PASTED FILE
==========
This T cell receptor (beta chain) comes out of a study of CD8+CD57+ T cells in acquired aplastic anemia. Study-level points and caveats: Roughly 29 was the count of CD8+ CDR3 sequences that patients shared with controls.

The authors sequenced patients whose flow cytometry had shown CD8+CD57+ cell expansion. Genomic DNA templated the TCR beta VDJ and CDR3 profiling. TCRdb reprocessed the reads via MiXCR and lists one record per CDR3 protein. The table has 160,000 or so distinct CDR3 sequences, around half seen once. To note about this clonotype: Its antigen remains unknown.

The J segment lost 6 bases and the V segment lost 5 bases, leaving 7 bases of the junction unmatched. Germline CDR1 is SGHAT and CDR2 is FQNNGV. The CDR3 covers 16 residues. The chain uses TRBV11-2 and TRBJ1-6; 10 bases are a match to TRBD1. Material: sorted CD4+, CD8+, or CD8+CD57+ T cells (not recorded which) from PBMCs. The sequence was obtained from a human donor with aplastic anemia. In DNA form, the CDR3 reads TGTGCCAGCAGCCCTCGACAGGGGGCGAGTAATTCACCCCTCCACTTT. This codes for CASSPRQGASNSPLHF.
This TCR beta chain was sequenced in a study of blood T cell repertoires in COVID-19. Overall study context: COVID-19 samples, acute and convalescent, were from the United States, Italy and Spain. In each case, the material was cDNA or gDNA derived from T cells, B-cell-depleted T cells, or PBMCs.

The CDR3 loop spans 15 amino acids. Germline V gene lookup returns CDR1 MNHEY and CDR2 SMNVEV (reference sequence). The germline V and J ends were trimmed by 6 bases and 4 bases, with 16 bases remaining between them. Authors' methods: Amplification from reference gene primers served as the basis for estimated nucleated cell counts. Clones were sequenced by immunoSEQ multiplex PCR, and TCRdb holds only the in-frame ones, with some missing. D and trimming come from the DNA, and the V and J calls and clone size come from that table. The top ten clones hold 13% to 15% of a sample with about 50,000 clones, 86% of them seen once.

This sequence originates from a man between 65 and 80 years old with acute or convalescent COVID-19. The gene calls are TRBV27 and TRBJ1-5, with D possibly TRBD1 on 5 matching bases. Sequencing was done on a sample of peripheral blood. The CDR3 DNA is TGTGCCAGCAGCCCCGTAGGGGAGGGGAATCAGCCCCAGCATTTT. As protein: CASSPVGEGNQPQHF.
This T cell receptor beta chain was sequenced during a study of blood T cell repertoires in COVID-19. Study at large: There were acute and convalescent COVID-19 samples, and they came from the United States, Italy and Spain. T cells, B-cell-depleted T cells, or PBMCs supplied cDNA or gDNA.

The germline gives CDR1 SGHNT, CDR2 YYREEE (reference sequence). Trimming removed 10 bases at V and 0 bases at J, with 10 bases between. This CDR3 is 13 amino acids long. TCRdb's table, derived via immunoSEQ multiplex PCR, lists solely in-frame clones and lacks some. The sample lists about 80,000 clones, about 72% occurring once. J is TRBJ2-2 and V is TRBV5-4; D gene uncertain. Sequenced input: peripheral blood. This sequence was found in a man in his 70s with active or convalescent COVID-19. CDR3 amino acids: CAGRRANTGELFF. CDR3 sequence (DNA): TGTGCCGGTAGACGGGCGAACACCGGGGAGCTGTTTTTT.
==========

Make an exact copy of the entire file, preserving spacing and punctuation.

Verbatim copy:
This T cell receptor (beta chain) comes out of a study of CD8+CD57+ T cells in acquired aplastic anemia. Study-level points and caveats: Roughly 29 was the count of CD8+ CDR3 sequences that patients shared with controls.

The authors sequenced patients whose flow cytometry had shown CD8+CD57+ cell expansion. Genomic DNA templated the TCR beta VDJ and CDR3 profiling. TCRdb reprocessed the reads via MiXCR and lists one record per CDR3 protein. The table has 160,000 or so distinct CDR3 sequences, around half seen once. To note about this clonotype: Its antigen remains unknown.

The J segment lost 6 bases and the V segment lost 5 bases, leaving 7 bases of the junction unmatched. Germline CDR1 is SGHAT and CDR2 is FQNNGV. The CDR3 covers 16 residues. The chain uses TRBV11-2 and TRBJ1-6; 10 bases are a match to TRBD1. Material: sorted CD4+, CD8+, or CD8+CD57+ T cells (not recorded which) from PBMCs. The sequence was obtained from a human donor with aplastic anemia. In DNA form, the CDR3 reads TGTGCCAGCAGCCCTCGACAGGGGGCGAGTAATTCACCCCTCCACTTT. This codes for CASSPRQGASNSPLHF.
This TCR beta chain was sequenced in a study of blood T cell repertoires in COVID-19. Overall study context: COVID-19 samples, acute and convalescent, were from the United States, Italy and Spain. In each case, the material was cDNA or gDNA derived from T cells, B-cell-depleted T cells, or PBMCs.

The CDR3 loop spans 15 amino acids. Germline V gene lookup returns CDR1 MNHEY and CDR2 SMNVEV (reference sequence). The germline V and J ends were trimmed by 6 bases and 4 bases, with 16 bases remaining between them. Authors' methods: Amplification from reference gene primers served as the basis for estimated nucleated cell counts. Clones were sequenced by immunoSEQ multiplex PCR, and TCRdb holds only the in-frame ones, with some missing. D and trimming come from the DNA, and the V and J calls and clone size come from that table. The top ten clones hold 13% to 15% of a sample with about 50,000 clones, 86% of them seen once.

This sequence originates from a man between 65 and 80 years old with acute or convalescent COVID-19. The gene calls are TRBV27 and TRBJ1-5, with D possibly TRBD1 on 5 matching bases. Sequencing was done on a sample of peripheral blood. The CDR3 DNA is TGTGCCAGCAGCCCCGTAGGGGAGGGGAATCAGCCCCAGCATTTT. As protein: CASSPVGEGNQPQHF.
This T cell receptor beta chain was sequenced during a study of blood T cell repertoires in COVID-19. Study at large: There were acute and convalescent COVID-19 samples, and they came from the United States, Italy and Spain. T cells, B-cell-depleted T cells, or PBMCs supplied cDNA or gDNA.

The germline gives CDR1 SGHNT, CDR2 YYREEE (reference sequence). Trimming removed 10 bases at V and 0 bases at J, with 10 bases between. This CDR3 is 13 amino acids long. TCRdb's table, derived via immunoSEQ multiplex PCR, lists solely in-frame clones and lacks some. The sample lists about 80,000 clones, about 72% occurring once. J is TRBJ2-2 and V is TRBV5-4; D gene uncertain. Sequenced input: peripheral blood. This sequence was found in a man in his 70s with active or convalescent COVID-19. CDR3 amino acids: CAGRRANTGELFF. CDR3 sequence (DNA): TGTGCCGGTAGACGGGCGAACACCGGGGAGCTGTTTTTT.